Imagine if Portugal and Las Vegas decided to get together and create their own country. In this country, 99.9% of all people (locals and visitors alike) would be Chinese. And that’s Macau.
Macau (traditional Chinese: 澳門), also spelled Macao, is, along with Hong Kong, one of the two special administrative regions of the People’s Republic of China. It lies on the western side of the Pearl River Delta, bordering Guangdong province to the north and facing the South China Sea to the east and south.
The territory’s economy is heavily dependent on gambling and tourism but also includes manufacturing.
Macau was a Portuguese colony and both the first and last European colony in China. Portuguese traders first settled in Macau in the 16th century and subsequently administered the region until the handover on 20 December 1999. The Sino-Portuguese Joint Declaration and the Basic Law of Macau stipulate that Macau operates with a high degree of autonomy until at least 2049, fifty years after the transfer.
Under the policy of “one country, two systems”, the PRC’s Central People’s Government is responsible for the territory’s defense and foreign affairs, while Macau maintains its own legal system, police force, monetary system, customs policy, and immigration policy.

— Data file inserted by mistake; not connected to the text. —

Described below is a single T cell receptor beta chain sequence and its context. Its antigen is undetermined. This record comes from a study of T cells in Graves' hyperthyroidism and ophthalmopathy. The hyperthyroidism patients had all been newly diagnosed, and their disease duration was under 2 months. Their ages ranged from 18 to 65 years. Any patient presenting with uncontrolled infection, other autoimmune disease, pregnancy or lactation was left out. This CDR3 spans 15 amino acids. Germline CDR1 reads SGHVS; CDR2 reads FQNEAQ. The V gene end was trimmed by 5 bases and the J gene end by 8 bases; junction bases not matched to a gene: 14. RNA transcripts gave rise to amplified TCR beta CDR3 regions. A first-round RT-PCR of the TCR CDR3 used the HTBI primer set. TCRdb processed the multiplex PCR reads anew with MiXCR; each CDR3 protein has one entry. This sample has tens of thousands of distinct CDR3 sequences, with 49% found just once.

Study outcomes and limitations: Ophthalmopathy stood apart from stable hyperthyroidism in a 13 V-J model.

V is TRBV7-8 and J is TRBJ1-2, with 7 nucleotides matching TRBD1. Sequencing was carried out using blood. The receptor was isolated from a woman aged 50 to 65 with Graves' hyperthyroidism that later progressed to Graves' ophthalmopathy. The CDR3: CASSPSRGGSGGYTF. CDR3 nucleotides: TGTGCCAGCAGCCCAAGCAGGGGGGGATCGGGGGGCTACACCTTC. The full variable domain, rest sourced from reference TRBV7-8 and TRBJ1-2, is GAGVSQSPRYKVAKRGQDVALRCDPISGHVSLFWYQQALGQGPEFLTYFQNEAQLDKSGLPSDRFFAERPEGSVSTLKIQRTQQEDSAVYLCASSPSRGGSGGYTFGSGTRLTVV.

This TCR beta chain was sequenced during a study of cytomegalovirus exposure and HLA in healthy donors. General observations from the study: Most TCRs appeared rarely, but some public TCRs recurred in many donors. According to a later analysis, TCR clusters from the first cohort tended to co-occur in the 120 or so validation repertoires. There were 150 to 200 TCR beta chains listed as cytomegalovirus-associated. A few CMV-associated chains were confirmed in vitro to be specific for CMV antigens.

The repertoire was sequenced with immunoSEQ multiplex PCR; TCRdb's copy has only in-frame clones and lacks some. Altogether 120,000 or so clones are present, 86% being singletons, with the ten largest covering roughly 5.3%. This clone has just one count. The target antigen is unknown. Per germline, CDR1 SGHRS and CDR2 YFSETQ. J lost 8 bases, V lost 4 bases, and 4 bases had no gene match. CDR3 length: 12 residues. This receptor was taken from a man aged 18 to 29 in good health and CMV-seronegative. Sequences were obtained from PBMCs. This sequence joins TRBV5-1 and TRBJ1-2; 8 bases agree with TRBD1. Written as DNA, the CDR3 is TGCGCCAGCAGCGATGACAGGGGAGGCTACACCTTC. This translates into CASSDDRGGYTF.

Why go to Macau? Well, the answer (at least for us for now) was: Why not? It is a 1 hour ferry ride from Hong Kong to Macau, and our friends Lucia and Ivo really recommended it.
So, we took a few days out of our time in Hong Kong and made our first international boat crossing.
My recommendations for anyone visiting Macau – book a room before you go. Otherwise everything will be “full” whether it actually is or not.